“Looking at War” by Susan Sontag Reflection

In Sontag’s article “Looking at War,” she raises the point of what is the purpose of explicit war photography? While this question was originally raised after a gallery in New York in 2000 displayed pictures of African American lynching victims, this question is also relevant to war photography. Some may argue that the purpose of these images is to expose the “truth” of what is really happening during war. However, as observed in the famous photograph of the Vietnam War where a police chief is shooting a man in a plaid shirt in broad daily on the streets, this photograph does not necessarily display the “truth”. While the viewer does know that a man is shooting another man, we do not know what provoked this situation, who is in the right (if anyone), or even if the trigger was actually pulled. I would disagree with the notion that the purpose of these photographs is to show the truth of the war. Instead, I would say that the purpose of these photographs is to create an emotional bridge between the viewer and the situation. What I mean by this statement is that in order for a photograph to be effective, the viewer needs to relate emotionally to the picture.

Sontag does point out that there is a difference between pity and empathy when relating to a photograph. It is easy to pity the people in these images if the viewer has never experienced or come close to experiencing the situation that is being shown. Yet, this emotional response is still valuable because it draws attention to the situation in which people can further investigate their curiosity about the image. For example, although this photograph was not mentioned in the article, there is a famous image of a man standing in front of a row of Chinese tanks who were invading Tiananmen Square as a form of protest in 1989. Perhaps if a westerner viewed this image they would feel scared, sad, and pity the man in the photo. These feelings are still valuable because in recent Black Lives Matter protests, a photograph of a young girl standing in front of armed police men was similar to the “tank man” photograph in that they both showed a civilian standing up to the powerful forces in front of them. Western viewers who see the similarity in the photo happening in the USA to the photo in China can now empathize with the other situation. Therefore, I would argue that one purpose of these war photographs is to draw connections between different places so we can empathize with each other.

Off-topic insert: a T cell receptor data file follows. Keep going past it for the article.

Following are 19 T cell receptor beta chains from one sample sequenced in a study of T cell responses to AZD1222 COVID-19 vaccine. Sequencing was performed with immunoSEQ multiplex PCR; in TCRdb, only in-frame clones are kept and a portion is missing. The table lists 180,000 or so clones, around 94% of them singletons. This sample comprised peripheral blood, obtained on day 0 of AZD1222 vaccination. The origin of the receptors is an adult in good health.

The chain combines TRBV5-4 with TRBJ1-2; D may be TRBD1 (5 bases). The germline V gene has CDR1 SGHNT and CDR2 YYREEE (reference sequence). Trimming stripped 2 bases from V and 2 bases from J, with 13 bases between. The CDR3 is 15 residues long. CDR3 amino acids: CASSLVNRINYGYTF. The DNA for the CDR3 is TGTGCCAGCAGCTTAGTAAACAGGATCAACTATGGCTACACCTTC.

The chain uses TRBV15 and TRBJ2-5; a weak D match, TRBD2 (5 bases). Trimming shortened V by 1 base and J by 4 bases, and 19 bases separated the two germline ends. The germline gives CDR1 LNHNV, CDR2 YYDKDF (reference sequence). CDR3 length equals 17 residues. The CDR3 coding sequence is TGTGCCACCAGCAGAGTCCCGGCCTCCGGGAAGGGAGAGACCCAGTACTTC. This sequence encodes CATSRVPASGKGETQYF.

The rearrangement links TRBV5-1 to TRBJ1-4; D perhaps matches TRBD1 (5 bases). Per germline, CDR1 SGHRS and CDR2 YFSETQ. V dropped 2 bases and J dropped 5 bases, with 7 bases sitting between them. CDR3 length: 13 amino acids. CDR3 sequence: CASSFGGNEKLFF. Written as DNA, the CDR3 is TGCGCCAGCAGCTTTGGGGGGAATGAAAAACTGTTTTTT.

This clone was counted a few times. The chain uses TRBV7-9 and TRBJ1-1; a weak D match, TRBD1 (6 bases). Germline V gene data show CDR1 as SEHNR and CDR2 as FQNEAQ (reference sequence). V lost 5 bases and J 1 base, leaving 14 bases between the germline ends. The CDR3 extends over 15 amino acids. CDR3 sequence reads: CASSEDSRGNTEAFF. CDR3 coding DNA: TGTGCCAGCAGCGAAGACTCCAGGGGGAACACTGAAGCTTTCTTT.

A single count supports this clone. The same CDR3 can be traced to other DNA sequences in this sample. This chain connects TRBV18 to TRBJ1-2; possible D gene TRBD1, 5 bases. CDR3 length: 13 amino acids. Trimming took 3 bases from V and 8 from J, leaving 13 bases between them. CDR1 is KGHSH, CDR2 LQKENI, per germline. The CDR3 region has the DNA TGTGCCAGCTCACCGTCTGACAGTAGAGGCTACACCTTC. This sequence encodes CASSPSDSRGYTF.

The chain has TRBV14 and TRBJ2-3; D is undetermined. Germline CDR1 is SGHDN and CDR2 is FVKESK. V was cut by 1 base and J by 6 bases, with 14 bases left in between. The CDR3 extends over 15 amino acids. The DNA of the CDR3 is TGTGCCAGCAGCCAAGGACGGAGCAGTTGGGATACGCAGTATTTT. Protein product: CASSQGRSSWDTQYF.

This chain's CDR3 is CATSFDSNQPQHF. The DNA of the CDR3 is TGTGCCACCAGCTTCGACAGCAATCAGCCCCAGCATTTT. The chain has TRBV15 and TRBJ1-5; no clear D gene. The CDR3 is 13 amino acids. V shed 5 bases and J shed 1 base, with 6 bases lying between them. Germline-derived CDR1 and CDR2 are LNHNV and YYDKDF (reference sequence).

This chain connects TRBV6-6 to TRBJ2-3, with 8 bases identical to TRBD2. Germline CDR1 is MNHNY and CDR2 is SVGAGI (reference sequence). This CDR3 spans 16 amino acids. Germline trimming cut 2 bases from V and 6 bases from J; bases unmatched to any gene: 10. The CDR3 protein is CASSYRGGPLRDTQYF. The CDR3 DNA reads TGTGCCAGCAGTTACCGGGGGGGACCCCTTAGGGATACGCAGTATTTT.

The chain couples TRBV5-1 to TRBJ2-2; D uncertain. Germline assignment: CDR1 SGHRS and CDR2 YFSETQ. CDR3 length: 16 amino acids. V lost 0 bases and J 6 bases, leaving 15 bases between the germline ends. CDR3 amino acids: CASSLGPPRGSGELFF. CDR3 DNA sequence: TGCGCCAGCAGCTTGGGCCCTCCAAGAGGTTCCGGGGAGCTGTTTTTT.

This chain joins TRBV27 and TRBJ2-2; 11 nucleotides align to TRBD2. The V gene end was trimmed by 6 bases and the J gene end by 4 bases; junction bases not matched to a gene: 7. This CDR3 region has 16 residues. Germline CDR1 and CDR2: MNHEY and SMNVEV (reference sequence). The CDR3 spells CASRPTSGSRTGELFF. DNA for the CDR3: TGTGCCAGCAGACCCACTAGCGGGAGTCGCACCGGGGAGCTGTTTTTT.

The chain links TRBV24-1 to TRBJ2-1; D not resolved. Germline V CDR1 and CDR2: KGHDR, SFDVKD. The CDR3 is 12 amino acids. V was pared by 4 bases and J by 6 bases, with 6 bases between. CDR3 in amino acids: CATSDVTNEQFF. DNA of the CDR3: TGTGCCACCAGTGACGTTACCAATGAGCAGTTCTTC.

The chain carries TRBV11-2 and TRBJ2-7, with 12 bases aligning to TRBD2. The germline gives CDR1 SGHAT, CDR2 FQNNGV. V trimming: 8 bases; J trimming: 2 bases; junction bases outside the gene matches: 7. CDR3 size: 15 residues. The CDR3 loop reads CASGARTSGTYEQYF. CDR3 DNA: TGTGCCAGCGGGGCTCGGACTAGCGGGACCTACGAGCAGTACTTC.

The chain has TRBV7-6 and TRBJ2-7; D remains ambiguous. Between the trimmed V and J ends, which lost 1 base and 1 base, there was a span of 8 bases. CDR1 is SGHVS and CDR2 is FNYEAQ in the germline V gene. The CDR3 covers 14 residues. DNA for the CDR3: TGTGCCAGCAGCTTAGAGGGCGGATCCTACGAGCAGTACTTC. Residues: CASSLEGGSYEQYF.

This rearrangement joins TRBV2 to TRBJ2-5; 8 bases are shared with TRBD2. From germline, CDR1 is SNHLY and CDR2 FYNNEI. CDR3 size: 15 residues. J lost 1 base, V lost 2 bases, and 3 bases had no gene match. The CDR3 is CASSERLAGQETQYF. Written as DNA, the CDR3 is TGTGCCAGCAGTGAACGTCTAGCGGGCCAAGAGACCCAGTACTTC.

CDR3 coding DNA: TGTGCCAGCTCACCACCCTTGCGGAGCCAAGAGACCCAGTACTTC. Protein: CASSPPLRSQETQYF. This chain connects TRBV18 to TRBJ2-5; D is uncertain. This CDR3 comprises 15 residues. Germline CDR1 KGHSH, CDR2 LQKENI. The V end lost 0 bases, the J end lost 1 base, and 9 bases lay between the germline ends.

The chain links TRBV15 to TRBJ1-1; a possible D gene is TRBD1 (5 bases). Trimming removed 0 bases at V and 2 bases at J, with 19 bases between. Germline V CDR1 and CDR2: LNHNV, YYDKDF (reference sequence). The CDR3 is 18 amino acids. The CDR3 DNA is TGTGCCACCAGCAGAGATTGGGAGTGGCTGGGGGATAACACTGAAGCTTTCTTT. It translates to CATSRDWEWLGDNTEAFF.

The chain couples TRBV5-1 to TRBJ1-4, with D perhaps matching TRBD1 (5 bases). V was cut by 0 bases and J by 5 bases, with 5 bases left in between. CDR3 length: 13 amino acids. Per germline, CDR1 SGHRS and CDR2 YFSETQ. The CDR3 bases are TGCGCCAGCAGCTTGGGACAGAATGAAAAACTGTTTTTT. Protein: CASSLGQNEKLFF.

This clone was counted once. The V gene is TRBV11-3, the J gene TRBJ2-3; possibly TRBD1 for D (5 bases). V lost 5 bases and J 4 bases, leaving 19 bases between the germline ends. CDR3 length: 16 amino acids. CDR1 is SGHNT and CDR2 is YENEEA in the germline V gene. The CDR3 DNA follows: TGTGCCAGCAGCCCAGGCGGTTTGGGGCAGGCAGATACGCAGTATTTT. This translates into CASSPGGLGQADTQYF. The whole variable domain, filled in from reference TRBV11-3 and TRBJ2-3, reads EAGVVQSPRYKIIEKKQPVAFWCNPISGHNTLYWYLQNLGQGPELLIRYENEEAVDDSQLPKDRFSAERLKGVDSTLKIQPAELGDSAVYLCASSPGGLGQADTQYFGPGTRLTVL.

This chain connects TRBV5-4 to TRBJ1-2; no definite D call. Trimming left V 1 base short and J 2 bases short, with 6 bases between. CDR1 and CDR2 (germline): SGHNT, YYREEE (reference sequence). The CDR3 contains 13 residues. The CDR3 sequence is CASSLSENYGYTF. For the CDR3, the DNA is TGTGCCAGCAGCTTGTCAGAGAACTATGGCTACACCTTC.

6 thoughts on ““Looking at War” by Susan Sontag Reflection

  1. Excellent post, Amelia – Thank you for making these important connections, between both protest and war photography, and between examples of iconic photography from across time and cultural differences. I encourage you all to take up Amelia’s challenge to relate our recent class discussions to the Black Lives Matter movement unfolding in our own streets today. How do questions of pity or empathy apply?

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